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Another startup with a silly name? Sounds like something I’d like to get my teeth into. 

For the uninitiated among you (where have you been?), DuckDuckGo (DDG) is a private search engine that has seen exponential growth since its inception a few years ago. 

So why should you care? 

Because an increasing chunk of your target audience may well be heading to DDG in the coming years.

Don’t believe me? Rand Fishkin of Moz fame said it will be "the fastest growing search engine of 2016."

If you’re still not convinced, here are some enlightening stats about DDG that might make you pay attention. 

1) It averages 10m queries a day

According to its own traffic stats, DDG averages around 10m queries a day.

DuckDuckGo traffic stats

This might not be up there with the likes of Google, but it means DDG is definitely a significant player in the search market. 

2) 12m queries in a single day last December

While average search queries are at 10m, DDG managed a 12m-query day back in December. 

3) 350m queries last month

DDG achieved an impressive 350m search queries for December 2015.

4) 3.41bn queries last year

For the whole of 2015, DDG achieved 3.41bn search queries. 

Again, this might not seem much next to Google, but for a relatively young search engine it’s pretty significant. 

5) 73% growth in 2015 

Part of the reason these numbers are so significant is the pace at which DDG is growing. 

The 3.41bn 2015 number was up from 1.97bn in 2014 – a 73% YoY increase in search queries.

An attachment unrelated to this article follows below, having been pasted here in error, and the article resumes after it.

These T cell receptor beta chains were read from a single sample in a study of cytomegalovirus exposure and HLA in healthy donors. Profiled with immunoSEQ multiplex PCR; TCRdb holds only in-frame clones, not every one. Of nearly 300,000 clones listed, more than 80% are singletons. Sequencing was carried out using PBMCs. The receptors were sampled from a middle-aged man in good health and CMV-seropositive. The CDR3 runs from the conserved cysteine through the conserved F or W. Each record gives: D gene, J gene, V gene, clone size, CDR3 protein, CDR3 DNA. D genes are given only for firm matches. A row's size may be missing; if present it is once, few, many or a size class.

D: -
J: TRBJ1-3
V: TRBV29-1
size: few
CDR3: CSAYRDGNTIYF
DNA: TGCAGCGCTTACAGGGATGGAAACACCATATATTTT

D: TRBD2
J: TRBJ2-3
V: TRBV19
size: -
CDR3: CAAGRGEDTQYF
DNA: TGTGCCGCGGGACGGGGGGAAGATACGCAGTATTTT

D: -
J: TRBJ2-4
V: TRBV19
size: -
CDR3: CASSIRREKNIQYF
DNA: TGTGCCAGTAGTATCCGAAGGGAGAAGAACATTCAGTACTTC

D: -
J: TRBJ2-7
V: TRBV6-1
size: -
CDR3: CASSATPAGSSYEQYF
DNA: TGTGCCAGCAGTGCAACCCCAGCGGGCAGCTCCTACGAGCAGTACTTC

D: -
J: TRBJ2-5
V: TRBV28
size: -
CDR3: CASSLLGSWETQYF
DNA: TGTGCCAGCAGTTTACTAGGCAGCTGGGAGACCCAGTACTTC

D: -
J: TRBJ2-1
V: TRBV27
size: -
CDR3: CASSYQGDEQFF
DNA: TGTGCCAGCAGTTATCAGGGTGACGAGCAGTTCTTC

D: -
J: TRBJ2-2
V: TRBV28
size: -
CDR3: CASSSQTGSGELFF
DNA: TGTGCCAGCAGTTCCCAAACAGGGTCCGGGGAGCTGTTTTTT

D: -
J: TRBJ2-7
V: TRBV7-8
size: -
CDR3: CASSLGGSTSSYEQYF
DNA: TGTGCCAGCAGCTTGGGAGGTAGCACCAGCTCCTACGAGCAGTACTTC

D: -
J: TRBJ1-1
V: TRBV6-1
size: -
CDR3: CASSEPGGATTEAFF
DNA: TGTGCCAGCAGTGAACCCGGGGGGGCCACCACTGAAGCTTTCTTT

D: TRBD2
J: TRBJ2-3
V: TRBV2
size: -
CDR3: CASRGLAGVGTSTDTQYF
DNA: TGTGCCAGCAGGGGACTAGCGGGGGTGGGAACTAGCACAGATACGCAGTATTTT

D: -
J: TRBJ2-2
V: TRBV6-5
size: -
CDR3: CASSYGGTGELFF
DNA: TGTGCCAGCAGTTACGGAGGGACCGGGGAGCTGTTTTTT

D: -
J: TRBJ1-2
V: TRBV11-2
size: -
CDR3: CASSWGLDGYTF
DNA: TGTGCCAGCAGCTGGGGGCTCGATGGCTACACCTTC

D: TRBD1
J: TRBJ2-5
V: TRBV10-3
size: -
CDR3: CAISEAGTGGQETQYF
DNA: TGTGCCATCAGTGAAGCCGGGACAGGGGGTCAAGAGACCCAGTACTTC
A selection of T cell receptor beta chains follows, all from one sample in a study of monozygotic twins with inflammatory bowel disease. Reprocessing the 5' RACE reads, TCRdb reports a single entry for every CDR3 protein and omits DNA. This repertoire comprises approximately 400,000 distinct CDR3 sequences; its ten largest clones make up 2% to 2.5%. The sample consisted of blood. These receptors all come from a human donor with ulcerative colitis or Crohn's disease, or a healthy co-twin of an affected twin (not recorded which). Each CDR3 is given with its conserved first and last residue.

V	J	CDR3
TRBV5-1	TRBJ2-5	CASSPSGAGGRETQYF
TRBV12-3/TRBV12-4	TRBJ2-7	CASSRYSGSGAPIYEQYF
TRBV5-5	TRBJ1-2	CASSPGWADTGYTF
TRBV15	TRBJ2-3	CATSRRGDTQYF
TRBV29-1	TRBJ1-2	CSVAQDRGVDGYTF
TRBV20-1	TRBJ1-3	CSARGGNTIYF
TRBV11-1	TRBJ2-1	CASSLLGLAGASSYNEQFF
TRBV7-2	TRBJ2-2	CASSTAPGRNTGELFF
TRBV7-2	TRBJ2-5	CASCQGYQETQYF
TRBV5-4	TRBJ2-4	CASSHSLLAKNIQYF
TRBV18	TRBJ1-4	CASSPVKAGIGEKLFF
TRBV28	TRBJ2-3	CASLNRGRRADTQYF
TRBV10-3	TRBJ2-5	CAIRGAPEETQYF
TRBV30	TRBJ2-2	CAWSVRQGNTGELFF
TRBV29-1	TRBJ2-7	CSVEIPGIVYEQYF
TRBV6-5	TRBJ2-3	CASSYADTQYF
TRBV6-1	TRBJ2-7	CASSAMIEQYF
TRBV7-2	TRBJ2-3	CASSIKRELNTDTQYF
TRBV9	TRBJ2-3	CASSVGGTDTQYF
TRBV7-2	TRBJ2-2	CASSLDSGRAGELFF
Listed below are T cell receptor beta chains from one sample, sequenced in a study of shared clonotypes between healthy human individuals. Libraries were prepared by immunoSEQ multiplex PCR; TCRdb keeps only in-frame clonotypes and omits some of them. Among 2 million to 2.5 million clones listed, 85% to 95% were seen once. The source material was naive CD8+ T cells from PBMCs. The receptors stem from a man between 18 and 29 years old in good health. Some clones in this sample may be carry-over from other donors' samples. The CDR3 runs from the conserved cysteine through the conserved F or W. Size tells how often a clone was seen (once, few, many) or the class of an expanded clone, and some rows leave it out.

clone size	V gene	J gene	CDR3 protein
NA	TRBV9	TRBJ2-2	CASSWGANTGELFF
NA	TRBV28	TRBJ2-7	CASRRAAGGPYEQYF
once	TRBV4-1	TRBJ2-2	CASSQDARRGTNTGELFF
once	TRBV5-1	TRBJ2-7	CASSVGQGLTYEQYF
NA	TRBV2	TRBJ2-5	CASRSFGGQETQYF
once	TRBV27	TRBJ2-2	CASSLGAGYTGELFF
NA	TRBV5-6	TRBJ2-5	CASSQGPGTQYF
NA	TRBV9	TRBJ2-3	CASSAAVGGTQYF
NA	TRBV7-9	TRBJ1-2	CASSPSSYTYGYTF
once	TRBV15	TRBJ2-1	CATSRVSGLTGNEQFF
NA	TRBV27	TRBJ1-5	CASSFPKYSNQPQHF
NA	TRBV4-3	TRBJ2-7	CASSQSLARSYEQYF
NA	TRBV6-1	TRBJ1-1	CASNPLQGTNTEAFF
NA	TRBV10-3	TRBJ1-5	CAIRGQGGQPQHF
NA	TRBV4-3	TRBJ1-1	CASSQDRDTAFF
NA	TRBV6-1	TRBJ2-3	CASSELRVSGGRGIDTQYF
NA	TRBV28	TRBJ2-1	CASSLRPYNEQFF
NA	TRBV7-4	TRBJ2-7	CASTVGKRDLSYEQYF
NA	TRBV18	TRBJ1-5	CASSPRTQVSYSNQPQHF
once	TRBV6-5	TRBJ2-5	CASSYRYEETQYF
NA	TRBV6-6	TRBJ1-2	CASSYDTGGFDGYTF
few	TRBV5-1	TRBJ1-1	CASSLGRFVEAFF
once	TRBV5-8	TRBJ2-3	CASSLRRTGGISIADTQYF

6) 22% increase in traffic from January to December 2015

Over the course of 2015, DDG’s monthly traffic grew by 22%.

In December the site had 108m visits. 

DuckDuckGo traffic stats

7) Tech fans love it

DDG users show a strong affinity toward tech news sites, according to a report by SimilarWeb.

Comparatively, Bing users show affinity to typical websites you would expect of average internet browser (Reddit, Amazon, Google, etc). 

8) Average bounce rate is 31%

The average bounce rate for DDG users is 31%, according to the same SimilarWeb report. 

This is significantly better than Bing users’ average bounce rate of 43%.

duckduckgo bounce rate stats

9) Average time on site is 9.5 minutes

DDG users spend an average of 9.5 minutes on sites they visit through the search engine. 

By contrast, Bing users spend an average of just 7.5 minutes on each site. 

duckduckgo time on site stats

10) It offers people what Google can’t (and won’t): true privacy

This infographic from Tech.co and Optilocal has a pretty good run-down of the privacy differences between DDG and Google, along with a load of other interesting facts and stats.